The Secretary continued that the goal of the Ehrlich administration in term number two would be to continue working on a “One Maryland” economy which would be strong and diverse. He claimed that 9 of Maryland’s 24 jurisdictions (23 counties and Baltimore city) had unemployment rates under 3%. Part of this outstanding record was the 1/4 of the state economy provided by Maryland’s proximity to the federal seat of government. Further, being close to the nation’s nerve center would assist Maryland as they strive to become the IT center of the world for both civilian and military purposes.

With all those jobs comes the need for housing, and one thing Aris spoke of glowingly was a program the state has to assist first-time homebuyers. In fact, speaking about transportation improvements he’d like to see, Melissaratos opined that it would be nice to see workers be able to live in inner-city Baltimore and revitalize those neighborhoods yet be able to quickly get to jobs in the DC area.

And there were several nods to our corner of the state. One balancing act Aris spoke of that the Ehrlich Administration had successfully performed was “keeping farmers happy but cleaning up the bay” as well. He also talked about visiting Pocomoke and Crisfield earlier during the day, speaking glowingly of revitalization and change in those two towns, as well as good things happening in Salisbury.

The final point Melissaratos drove home was an appeal. While he “(didn’t) want to name names…certain chairmen need to be punished for the Wal-Mart vote.” To us on the Eastern Shore, this hits home – 800 to 1,000 good jobs haven’t materialized because of the Fair Share Health Care Act that solely punished Wal-Mart and may have stopped their planned Somerset County distribution center in its tracks.

In actual order, two incumbent Delegates spoke before the Secretary because they had to leave early for another engagement. But for narrative’s sake, they’re all lumped together.

We started out with Addie Eckhardt, one of the Delegates from District 37B. She went through a laundry list of legislative accomplishments and called for more helpers for the GOP side of the General Assembly. Her 37B counterpart Jeannie Haddaway more briefly spoke that she was glad to precede the Secretary because he would be “a tough act to follow” and lauded his achievements.

After Melissaratos spoke, District 38 Senator Lowell Stoltzfus took to the microphone. He remarked that the “Democrats made sure of several things” like no action on the so-called “Jessica’s Law” aimed at child predators and stopping the state takeover of failing Baltimore city schools. On the other hand, they spent hours hearing testimony regarding the hiring and firing practices of Governor Ehrlich and whether it was politically motivated.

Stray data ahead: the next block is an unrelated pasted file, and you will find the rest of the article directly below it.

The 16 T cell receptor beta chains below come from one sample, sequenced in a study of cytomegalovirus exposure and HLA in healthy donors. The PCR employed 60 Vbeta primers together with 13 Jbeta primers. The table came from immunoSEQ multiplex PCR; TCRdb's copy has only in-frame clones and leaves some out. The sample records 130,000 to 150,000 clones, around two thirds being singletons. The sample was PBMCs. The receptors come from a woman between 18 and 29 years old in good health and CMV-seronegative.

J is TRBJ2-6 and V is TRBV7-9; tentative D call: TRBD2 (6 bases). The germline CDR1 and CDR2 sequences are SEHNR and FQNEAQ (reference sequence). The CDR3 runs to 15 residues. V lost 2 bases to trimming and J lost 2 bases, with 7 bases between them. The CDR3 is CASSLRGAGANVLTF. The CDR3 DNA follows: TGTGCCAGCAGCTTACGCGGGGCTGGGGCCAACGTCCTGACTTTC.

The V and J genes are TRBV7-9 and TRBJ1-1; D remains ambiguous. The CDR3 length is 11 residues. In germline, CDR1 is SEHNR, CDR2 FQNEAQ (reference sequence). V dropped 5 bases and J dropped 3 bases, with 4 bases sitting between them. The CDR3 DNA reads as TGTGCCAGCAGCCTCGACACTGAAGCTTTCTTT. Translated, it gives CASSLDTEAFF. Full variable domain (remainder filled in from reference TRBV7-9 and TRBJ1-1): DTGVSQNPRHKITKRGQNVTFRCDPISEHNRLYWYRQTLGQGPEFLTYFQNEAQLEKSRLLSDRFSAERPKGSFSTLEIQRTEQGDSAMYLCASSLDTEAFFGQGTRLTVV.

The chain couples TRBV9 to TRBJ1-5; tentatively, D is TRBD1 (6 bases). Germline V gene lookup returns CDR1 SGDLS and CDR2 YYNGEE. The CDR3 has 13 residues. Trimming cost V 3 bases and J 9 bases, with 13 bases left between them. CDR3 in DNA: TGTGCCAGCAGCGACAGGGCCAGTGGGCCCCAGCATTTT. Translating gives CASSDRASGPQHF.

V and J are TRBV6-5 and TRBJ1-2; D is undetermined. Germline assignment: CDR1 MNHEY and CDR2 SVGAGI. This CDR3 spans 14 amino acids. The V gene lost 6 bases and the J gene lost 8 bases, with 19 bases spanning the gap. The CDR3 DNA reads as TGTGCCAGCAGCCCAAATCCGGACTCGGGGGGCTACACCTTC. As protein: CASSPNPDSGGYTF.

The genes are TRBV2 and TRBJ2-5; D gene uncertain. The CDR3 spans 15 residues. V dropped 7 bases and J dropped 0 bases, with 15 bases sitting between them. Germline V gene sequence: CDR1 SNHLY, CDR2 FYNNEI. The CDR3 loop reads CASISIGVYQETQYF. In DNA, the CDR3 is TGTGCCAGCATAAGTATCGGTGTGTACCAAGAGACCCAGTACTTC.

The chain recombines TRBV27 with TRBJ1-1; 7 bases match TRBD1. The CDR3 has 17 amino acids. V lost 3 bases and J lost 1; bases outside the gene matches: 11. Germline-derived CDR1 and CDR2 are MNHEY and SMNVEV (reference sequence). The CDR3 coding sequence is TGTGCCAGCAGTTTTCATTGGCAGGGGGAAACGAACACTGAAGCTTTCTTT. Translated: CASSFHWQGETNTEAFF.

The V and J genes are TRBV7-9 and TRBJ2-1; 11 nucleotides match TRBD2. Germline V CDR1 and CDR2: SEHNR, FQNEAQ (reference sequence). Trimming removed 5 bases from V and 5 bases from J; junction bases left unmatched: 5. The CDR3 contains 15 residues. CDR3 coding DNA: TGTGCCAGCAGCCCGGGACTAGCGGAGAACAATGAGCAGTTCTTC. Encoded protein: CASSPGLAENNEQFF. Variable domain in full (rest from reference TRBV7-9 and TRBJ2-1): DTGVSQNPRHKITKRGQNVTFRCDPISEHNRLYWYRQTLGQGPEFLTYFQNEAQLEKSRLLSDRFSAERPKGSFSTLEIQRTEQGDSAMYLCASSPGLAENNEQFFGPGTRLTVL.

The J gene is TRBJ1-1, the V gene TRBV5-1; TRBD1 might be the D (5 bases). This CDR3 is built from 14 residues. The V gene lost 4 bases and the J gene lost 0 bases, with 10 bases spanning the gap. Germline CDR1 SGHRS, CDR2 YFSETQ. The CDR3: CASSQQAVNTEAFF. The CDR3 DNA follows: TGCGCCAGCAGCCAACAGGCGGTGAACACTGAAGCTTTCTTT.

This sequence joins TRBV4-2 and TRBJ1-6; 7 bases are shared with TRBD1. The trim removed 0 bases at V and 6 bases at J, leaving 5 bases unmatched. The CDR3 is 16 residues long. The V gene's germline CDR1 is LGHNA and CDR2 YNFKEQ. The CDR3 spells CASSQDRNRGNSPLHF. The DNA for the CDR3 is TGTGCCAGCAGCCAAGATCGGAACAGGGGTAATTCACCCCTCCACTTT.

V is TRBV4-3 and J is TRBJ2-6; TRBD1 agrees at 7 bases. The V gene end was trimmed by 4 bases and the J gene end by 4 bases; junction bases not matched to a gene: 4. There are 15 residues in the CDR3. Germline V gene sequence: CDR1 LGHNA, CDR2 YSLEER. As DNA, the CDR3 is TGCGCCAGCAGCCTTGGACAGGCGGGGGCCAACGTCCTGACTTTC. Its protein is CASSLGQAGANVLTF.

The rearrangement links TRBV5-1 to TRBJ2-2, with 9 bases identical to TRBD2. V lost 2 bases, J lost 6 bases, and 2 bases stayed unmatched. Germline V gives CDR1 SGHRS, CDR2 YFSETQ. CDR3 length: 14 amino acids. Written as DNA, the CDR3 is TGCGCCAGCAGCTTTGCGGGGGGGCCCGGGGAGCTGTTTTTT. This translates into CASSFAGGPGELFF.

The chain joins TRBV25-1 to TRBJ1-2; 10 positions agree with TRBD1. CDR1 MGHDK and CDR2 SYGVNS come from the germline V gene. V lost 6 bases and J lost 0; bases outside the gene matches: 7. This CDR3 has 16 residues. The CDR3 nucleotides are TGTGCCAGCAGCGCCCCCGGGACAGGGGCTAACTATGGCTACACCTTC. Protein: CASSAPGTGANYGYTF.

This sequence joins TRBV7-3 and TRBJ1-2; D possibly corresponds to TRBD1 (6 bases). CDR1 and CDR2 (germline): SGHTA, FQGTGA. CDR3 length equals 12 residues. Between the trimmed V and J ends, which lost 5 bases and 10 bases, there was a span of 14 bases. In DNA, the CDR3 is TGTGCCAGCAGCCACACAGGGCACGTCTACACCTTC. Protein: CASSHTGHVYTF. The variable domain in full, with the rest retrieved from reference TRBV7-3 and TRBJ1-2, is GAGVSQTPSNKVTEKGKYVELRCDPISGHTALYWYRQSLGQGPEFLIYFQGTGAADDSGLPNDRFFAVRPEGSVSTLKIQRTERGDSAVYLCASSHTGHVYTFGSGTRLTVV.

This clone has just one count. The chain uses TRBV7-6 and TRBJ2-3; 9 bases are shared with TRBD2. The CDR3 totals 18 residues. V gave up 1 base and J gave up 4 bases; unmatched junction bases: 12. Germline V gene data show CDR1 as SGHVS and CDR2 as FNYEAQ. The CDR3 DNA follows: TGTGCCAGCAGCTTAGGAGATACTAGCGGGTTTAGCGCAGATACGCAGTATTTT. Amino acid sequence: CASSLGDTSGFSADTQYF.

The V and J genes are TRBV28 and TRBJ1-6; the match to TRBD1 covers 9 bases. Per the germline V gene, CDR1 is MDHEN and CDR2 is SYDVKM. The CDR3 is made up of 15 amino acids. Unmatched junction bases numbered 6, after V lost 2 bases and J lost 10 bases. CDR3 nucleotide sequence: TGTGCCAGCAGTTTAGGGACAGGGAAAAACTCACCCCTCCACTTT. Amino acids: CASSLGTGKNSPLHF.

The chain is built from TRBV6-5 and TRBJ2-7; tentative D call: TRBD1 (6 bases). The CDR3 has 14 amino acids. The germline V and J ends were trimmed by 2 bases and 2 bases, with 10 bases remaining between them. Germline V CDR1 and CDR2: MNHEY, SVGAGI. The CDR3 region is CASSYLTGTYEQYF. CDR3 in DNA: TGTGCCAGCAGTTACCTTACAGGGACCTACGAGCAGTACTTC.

Wicomico County’s other Senator, Richard Colburn, decided to spend his time speaking of his opponent. He said that Maryland is like America in miniature, so in his case it followed that his opponent (Democrat Hilary Spence) was “Hillary Clinton in miniature.”

District 38A Delegate Page Elmore noted that if a Democrat wins the governor’s chair, it would be doubtful that much of the Eastern Shore delegation would be invited to the second floor, a reference to the governor’s office in the State House. Because the Eastern Shore was “becoming a Republican area” it was essential that Governor Ehrlich win another term.

We then heard from a statewide candidate. As it turned out, Comptroller candidate Mark Spradley was at his first campaign event since announcing his run today in Annapolis. Unfortunately, my photo of him didn’t turn out because it would have been illustrative. You see, he’s another of the Democrats’ worst nightmares: like Michael Steele, a conservative black Republican.

(Talk about fast action. I spoke to him last night and he said his website would be up this morning – indeed it is. You know that was the first question out of my mouth.)

He started out by saying that Free Staters “deserve more from the Comptroller’s office” and that the state needs to function more like a business financially. One of his pet issues: “Undocumented workers should pay taxes.” On the other hand, he wanted to help increase Maryland’s #24 national ranking in percentage of owner-occupied homes by pushing for a rollback in property taxes and a cut in closing costs.

Since the hour was starting to grow late, we heard briefly from each of the four contenders for the two Delegate spots in District 38B.

Bonnie Luna lauded Secretary Melissaratos’s message, Sonny “38B as in” Bloxom went through his experience and record as a Worcester County commissioner, Jack Lord portrayed himself as “the working man’s candidate”, and Michael James decried our “poor representation”, especially the Wal-Mart vote that was “for the unions.”

To wrap up the speaker portion of the program we got Governor Ehrlich’s regards, delivered by Deputy Chief of Staff Mary Beth Carozza. Then local elected officials and candidates were recognized from each of the three counties.

I had an interesting group at my table, split among Worcester and Wicomico County people. Worcester County Central Committeeman Larry Schrawder, the aforementioned Jack Lord and his wife, and Wicomico County Sheriff candidate Wayne Lowe and his better half all shared my table and were good company.

If memory serves me correctly, next year it’s Somerset County’s turn to host, although I was told the last time it was their turn it was actually held in Ocean City. But tomorrow I’ll be in Crisfield for Page Elmore’s event. As we speak, I’m sitting here setting my camera for better shots!